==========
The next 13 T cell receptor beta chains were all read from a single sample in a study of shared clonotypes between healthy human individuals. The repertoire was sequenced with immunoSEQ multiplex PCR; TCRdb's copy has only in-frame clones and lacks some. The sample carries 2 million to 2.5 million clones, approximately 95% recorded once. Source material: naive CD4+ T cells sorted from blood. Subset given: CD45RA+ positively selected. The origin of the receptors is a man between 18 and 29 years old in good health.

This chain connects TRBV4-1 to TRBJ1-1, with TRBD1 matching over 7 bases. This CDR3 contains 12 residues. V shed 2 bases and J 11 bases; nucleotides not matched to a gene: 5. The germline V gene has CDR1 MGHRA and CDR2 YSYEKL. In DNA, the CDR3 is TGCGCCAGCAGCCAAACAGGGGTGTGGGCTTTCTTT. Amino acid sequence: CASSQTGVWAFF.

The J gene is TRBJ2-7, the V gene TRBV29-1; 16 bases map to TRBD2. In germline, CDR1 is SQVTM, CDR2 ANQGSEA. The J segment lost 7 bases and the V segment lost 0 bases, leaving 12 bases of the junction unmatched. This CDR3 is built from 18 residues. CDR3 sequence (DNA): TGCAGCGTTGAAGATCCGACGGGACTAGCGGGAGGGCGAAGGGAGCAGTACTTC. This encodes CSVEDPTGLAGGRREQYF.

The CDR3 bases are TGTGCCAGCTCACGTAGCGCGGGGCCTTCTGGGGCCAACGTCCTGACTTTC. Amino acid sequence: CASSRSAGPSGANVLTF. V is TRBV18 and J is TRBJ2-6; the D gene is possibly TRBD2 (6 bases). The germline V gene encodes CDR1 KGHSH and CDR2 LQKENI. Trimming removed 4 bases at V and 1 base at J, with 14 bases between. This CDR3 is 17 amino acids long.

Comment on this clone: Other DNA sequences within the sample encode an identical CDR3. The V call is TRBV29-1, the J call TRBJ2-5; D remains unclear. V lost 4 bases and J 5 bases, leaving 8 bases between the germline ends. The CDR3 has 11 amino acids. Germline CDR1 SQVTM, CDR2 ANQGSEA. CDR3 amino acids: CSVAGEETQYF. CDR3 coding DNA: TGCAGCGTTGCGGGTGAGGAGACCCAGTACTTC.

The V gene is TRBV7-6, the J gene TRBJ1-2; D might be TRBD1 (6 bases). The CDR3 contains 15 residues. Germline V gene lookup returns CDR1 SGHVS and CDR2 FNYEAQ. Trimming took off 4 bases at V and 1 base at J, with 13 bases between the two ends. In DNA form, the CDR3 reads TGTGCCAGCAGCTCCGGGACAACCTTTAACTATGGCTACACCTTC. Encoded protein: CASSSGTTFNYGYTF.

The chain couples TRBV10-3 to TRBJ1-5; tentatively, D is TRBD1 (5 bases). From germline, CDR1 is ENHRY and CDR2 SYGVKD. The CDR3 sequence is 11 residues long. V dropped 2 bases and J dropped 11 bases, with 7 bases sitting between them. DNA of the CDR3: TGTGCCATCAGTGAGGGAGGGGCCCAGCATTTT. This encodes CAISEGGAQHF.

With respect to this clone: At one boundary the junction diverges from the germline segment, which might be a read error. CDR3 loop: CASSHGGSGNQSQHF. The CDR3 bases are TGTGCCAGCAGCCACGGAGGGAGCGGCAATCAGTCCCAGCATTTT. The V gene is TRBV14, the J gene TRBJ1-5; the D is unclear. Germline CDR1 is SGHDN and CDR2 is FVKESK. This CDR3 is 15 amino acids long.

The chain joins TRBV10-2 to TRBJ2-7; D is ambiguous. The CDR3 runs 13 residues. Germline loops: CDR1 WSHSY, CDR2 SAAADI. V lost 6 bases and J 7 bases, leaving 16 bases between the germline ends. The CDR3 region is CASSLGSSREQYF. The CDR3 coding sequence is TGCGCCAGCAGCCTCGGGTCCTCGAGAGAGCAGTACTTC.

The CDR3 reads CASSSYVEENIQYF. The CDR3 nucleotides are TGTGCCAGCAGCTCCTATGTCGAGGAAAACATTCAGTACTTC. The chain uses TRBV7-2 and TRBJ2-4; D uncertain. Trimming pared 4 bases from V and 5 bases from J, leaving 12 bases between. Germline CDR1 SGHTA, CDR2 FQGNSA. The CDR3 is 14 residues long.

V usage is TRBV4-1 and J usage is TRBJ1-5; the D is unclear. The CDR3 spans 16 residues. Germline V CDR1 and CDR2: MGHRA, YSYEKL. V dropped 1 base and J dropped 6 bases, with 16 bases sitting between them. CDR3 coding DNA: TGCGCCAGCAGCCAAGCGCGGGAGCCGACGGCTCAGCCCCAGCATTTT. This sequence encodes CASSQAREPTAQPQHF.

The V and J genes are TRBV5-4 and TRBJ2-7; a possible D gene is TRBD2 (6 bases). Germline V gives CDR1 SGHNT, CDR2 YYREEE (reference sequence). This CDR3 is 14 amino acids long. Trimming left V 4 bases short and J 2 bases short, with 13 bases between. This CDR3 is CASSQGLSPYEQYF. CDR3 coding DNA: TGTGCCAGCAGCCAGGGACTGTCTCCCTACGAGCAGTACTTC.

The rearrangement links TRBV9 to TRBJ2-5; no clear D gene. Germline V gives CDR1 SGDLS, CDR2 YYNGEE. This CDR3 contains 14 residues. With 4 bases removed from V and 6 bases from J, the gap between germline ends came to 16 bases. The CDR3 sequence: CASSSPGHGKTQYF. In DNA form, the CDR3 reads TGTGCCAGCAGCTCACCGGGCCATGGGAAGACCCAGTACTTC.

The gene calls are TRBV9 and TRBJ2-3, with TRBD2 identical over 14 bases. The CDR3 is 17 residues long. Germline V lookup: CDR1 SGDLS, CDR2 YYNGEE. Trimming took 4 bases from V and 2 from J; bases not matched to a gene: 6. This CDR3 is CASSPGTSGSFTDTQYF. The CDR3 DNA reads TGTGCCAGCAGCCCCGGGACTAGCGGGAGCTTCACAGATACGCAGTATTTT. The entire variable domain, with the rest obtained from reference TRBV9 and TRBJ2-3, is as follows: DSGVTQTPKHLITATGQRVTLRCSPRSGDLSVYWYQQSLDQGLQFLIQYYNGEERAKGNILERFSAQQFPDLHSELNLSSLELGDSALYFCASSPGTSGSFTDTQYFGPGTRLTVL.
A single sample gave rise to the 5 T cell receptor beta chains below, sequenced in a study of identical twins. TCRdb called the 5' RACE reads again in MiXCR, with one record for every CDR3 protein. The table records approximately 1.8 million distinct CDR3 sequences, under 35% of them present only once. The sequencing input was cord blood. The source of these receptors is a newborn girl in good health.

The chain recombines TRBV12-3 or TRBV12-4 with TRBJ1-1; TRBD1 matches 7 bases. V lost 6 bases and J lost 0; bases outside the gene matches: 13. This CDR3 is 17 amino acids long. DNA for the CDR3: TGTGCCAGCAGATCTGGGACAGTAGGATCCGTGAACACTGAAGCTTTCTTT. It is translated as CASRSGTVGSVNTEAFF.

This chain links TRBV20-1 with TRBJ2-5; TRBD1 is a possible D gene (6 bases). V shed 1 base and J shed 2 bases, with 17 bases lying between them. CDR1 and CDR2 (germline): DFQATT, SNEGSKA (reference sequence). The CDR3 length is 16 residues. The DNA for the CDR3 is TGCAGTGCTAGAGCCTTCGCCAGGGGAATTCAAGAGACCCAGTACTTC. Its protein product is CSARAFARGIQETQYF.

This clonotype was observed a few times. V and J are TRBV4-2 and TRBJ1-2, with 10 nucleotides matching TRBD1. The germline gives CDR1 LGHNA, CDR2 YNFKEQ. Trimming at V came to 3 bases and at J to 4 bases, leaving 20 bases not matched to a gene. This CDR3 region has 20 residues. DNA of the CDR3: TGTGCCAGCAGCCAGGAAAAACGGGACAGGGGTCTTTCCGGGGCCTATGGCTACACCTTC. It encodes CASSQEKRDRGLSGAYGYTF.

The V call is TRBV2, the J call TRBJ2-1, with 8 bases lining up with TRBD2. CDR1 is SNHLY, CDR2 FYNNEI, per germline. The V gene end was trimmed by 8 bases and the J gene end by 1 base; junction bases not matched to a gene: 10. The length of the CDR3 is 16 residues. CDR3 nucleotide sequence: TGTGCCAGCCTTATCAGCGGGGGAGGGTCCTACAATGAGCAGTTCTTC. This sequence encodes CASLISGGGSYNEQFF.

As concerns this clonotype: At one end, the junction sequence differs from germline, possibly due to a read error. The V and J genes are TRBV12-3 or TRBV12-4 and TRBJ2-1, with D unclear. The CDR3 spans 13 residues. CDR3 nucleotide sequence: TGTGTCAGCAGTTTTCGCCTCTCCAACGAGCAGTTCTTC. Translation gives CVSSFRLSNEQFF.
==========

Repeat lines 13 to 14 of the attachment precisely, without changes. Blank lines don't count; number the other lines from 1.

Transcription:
The rearrangement links TRBV9 to TRBJ2-5; no clear D gene. Germline V gives CDR1 SGDLS, CDR2 YYNGEE. This CDR3 contains 14 residues. With 4 bases removed from V and 6 bases from J, the gap between germline ends came to 16 bases. The CDR3 sequence: CASSSPGHGKTQYF. In DNA form, the CDR3 reads TGTGCCAGCAGCTCACCGGGCCATGGGAAGACCCAGTACTTC.

The gene calls are TRBV9 and TRBJ2-3, with TRBD2 identical over 14 bases. The CDR3 is 17 residues long. Germline V lookup: CDR1 SGDLS, CDR2 YYNGEE. Trimming took 4 bases from V and 2 from J; bases not matched to a gene: 6. This CDR3 is CASSPGTSGSFTDTQYF. The CDR3 DNA reads TGTGCCAGCAGCCCCGGGACTAGCGGGAGCTTCACAGATACGCAGTATTTT. The entire variable domain, with the rest obtained from reference TRBV9 and TRBJ2-3, is as follows: DSGVTQTPKHLITATGQRVTLRCSPRSGDLSVYWYQQSLDQGLQFLIQYYNGEERAKGNILERFSAQQFPDLHSELNLSSLELGDSALYFCASSPGTSGSFTDTQYFGPGTRLTVL.